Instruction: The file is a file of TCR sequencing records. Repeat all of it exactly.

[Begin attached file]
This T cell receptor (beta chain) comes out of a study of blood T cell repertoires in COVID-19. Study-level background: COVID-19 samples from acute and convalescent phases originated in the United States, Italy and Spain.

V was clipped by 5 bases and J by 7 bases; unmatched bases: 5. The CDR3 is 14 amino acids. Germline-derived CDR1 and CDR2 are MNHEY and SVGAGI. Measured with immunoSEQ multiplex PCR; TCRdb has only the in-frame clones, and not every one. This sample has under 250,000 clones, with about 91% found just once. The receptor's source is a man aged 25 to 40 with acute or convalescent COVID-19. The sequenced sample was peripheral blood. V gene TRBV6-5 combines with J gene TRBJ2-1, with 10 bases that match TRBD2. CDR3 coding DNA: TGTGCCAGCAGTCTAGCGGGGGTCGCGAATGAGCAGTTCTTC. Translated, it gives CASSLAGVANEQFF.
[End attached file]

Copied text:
This T cell receptor (beta chain) comes out of a study of blood T cell repertoires in COVID-19. Study-level background: COVID-19 samples from acute and convalescent phases originated in the United States, Italy and Spain.

V was clipped by 5 bases and J by 7 bases; unmatched bases: 5. The CDR3 is 14 amino acids. Germline-derived CDR1 and CDR2 are MNHEY and SVGAGI. Measured with immunoSEQ multiplex PCR; TCRdb has only the in-frame clones, and not every one. This sample has under 250,000 clones, with about 91% found just once. The receptor's source is a man aged 25 to 40 with acute or convalescent COVID-19. The sequenced sample was peripheral blood. V gene TRBV6-5 combines with J gene TRBJ2-1, with 10 bases that match TRBD2. CDR3 coding DNA: TGTGCCAGCAGTCTAGCGGGGGTCGCGAATGAGCAGTTCTTC. Translated, it gives CASSLAGVANEQFF.